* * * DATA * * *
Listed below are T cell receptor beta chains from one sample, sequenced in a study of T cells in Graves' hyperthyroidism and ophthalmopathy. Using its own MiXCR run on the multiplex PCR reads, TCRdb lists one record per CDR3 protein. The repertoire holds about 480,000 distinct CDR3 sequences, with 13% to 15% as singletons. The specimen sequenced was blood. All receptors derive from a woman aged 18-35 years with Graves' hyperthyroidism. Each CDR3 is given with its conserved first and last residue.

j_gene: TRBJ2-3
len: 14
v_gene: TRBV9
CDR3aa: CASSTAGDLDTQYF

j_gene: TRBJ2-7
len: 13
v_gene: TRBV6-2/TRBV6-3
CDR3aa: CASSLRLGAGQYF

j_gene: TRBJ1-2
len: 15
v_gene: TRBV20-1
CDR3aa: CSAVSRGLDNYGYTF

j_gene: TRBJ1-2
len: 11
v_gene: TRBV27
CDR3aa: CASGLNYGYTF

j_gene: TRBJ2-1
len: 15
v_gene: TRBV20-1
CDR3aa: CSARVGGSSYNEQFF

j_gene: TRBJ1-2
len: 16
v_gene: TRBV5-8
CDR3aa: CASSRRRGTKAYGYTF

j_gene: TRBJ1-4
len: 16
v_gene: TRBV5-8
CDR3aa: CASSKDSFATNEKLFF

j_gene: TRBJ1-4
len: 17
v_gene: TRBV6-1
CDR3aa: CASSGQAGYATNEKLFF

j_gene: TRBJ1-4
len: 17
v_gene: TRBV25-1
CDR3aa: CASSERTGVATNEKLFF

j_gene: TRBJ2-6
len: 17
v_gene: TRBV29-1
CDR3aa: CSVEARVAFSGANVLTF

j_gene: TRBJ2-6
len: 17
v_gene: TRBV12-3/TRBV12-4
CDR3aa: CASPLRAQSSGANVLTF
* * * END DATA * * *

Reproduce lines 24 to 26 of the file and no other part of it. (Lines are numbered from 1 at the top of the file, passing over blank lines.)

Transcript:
v_gene: TRBV5-8
CDR3aa: CASSRRRGTKAYGYTF

j_gene: TRBJ1-4